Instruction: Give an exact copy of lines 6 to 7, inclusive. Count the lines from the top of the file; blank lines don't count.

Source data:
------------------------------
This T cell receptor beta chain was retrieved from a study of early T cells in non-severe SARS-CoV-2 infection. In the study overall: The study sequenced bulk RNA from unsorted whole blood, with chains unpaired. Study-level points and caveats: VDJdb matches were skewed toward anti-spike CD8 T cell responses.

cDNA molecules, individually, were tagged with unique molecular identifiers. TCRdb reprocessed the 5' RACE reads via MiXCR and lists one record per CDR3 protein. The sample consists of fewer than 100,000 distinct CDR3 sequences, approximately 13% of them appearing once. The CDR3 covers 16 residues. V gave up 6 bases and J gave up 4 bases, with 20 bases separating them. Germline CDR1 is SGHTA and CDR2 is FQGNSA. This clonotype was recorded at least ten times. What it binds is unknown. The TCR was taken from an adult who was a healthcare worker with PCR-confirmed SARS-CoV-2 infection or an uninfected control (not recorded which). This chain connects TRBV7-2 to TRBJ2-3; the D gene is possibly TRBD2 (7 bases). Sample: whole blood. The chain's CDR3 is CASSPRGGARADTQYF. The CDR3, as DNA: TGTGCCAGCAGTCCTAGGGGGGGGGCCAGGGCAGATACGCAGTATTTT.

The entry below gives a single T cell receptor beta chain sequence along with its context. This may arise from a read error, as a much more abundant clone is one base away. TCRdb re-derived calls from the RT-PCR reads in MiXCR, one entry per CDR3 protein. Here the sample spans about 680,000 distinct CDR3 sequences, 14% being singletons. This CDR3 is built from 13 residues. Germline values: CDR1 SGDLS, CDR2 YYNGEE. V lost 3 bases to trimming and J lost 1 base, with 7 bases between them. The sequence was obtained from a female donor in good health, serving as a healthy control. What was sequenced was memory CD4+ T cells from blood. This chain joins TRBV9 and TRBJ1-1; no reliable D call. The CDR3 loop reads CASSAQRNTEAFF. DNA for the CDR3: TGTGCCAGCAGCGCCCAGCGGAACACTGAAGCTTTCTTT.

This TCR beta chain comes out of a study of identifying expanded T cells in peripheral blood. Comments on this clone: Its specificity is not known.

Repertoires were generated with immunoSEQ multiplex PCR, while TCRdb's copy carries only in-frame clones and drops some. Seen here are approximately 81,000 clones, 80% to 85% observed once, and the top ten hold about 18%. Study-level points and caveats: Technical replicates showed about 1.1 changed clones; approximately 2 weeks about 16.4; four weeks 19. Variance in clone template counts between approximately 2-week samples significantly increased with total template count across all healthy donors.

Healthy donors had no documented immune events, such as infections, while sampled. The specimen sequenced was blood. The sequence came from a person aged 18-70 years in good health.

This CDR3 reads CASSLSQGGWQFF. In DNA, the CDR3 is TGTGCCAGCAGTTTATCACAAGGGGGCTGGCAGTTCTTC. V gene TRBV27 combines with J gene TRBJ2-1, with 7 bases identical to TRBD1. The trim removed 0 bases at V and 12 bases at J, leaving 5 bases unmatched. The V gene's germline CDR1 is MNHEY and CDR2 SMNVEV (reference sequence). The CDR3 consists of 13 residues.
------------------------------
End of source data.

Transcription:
Healthy donors had no documented immune events, such as infections, while sampled. The specimen sequenced was blood. The sequence came from a person aged 18-70 years in good health.

This CDR3 reads CASSLSQGGWQFF. In DNA, the CDR3 is TGTGCCAGCAGTTTATCACAAGGGGGCTGGCAGTTCTTC. V gene TRBV27 combines with J gene TRBJ2-1, with 7 bases identical to TRBD1. The trim removed 0 bases at V and 12 bases at J, leaving 5 bases unmatched. The V gene's germline CDR1 is MNHEY and CDR2 SMNVEV (reference sequence). The CDR3 consists of 13 residues.